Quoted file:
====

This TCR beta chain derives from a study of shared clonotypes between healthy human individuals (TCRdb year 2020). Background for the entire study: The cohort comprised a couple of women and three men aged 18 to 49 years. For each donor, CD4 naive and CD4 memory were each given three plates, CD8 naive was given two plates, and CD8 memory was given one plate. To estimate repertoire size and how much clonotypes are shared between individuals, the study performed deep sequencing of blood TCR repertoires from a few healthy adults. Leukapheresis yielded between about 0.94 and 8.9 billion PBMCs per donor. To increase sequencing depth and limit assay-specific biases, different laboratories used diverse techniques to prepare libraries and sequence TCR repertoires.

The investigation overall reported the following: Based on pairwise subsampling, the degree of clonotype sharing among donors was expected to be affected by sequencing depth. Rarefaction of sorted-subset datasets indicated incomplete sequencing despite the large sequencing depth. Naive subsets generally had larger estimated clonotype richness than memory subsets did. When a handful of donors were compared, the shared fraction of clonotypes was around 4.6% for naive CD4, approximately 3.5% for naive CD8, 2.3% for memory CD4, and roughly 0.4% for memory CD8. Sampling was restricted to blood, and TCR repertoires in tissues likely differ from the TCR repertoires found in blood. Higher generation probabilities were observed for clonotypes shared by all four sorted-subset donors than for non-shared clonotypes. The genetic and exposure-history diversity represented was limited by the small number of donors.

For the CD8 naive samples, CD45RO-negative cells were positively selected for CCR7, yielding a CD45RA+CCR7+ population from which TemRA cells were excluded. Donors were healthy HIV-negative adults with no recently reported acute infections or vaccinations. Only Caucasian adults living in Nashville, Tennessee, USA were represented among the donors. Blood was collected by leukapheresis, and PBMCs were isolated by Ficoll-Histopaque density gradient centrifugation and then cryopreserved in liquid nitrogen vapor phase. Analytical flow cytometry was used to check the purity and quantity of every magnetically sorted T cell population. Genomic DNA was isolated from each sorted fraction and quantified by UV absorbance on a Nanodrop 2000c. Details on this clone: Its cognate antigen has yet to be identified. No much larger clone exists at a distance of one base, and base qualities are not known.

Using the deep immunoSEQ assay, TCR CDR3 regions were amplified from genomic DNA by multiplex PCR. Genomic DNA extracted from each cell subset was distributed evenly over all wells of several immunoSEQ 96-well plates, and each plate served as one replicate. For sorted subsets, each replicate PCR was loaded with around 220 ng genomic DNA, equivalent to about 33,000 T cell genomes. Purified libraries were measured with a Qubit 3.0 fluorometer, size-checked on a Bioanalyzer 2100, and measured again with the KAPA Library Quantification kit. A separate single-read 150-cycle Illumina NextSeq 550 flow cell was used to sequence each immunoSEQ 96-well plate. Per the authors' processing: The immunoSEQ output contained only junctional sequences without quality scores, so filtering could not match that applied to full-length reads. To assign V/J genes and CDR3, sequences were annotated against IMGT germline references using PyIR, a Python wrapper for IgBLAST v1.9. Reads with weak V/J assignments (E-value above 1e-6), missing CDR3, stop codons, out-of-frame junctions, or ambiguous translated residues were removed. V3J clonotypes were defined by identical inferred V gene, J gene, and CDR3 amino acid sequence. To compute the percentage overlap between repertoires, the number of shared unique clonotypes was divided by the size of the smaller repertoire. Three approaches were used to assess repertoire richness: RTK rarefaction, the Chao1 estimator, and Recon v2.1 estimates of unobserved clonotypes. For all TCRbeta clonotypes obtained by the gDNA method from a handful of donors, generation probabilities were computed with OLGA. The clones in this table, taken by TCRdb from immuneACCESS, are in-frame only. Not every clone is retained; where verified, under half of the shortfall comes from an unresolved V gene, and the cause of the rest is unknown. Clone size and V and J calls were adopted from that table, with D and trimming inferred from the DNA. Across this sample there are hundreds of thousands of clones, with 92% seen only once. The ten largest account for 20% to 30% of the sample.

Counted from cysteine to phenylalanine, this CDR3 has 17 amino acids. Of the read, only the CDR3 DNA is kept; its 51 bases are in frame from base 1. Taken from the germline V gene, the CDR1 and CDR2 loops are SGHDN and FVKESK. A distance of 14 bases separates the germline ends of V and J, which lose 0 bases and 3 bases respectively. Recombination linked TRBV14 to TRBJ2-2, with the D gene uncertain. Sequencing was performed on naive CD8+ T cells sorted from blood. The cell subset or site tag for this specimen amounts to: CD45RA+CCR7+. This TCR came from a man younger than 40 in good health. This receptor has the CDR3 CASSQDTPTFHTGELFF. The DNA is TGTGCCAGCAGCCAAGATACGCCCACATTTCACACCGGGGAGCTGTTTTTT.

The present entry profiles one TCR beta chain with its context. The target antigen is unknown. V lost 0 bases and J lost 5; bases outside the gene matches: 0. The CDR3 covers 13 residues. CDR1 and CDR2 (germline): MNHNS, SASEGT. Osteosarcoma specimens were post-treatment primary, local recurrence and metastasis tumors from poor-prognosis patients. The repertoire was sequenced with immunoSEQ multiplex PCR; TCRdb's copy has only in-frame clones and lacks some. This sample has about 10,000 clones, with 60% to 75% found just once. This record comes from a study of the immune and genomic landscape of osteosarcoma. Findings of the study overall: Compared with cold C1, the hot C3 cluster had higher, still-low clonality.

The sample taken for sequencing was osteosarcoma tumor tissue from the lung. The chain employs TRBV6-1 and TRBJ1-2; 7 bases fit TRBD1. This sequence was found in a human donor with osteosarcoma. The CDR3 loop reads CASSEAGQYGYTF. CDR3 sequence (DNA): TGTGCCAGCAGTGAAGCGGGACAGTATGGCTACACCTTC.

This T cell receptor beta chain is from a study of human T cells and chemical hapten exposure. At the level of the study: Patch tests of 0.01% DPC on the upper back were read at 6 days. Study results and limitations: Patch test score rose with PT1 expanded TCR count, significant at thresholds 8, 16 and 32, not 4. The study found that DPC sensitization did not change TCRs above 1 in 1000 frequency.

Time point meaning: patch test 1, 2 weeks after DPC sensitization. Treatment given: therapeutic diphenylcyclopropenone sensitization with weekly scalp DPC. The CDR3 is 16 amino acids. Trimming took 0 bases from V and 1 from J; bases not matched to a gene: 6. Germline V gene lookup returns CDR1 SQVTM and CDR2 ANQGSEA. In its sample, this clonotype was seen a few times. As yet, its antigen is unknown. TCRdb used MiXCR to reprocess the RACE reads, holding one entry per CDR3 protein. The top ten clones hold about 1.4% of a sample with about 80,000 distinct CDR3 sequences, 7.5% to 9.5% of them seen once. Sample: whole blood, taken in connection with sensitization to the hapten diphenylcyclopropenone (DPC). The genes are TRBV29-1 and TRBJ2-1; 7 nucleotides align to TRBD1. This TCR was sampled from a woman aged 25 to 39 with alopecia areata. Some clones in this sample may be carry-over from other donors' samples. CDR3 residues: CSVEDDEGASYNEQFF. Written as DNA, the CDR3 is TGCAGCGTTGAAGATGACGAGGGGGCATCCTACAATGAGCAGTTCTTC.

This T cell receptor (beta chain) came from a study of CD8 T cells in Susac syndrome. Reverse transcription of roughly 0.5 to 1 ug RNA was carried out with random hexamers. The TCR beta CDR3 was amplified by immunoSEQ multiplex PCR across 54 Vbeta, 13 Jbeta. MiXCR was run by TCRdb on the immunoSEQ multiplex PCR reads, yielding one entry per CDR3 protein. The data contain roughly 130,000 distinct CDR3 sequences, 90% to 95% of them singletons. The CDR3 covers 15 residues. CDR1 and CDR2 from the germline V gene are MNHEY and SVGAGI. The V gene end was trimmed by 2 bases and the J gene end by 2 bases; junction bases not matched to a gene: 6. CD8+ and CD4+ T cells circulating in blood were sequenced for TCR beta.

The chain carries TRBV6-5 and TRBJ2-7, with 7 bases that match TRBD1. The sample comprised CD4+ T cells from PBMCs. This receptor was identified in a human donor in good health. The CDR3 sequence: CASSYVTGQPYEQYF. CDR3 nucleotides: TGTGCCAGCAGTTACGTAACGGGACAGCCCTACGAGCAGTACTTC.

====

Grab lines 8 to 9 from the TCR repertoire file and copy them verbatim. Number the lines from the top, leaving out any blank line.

This T cell receptor beta chain is from a study of human T cells and chemical hapten exposure. At the level of the study: Patch tests of 0.01% DPC on the upper back were read at 6 days. Study results and limitations: Patch test score rose with PT1 expanded TCR count, significant at thresholds 8, 16 and 32, not 4. The study found that DPC sensitization did not change TCRs above 1 in 1000 frequency.

Time point meaning: patch test 1, 2 weeks after DPC sensitization. Treatment given: therapeutic diphenylcyclopropenone sensitization with weekly scalp DPC. The CDR3 is 16 amino acids. Trimming took 0 bases from V and 1 from J; bases not matched to a gene: 6. Germline V gene lookup returns CDR1 SQVTM and CDR2 ANQGSEA. In its sample, this clonotype was seen a few times. As yet, its antigen is unknown. TCRdb used MiXCR to reprocess the RACE reads, holding one entry per CDR3 protein. The top ten clones hold about 1.4% of a sample with about 80,000 distinct CDR3 sequences, 7.5% to 9.5% of them seen once. Sample: whole blood, taken in connection with sensitization to the hapten diphenylcyclopropenone (DPC). The genes are TRBV29-1 and TRBJ2-1; 7 nucleotides align to TRBD1. This TCR was sampled from a woman aged 25 to 39 with alopecia areata. Some clones in this sample may be carry-over from other donors' samples. CDR3 residues: CSVEDDEGASYNEQFF. Written as DNA, the CDR3 is TGCAGCGTTGAAGATGACGAGGGGGCATCCTACAATGAGCAGTTCTTC.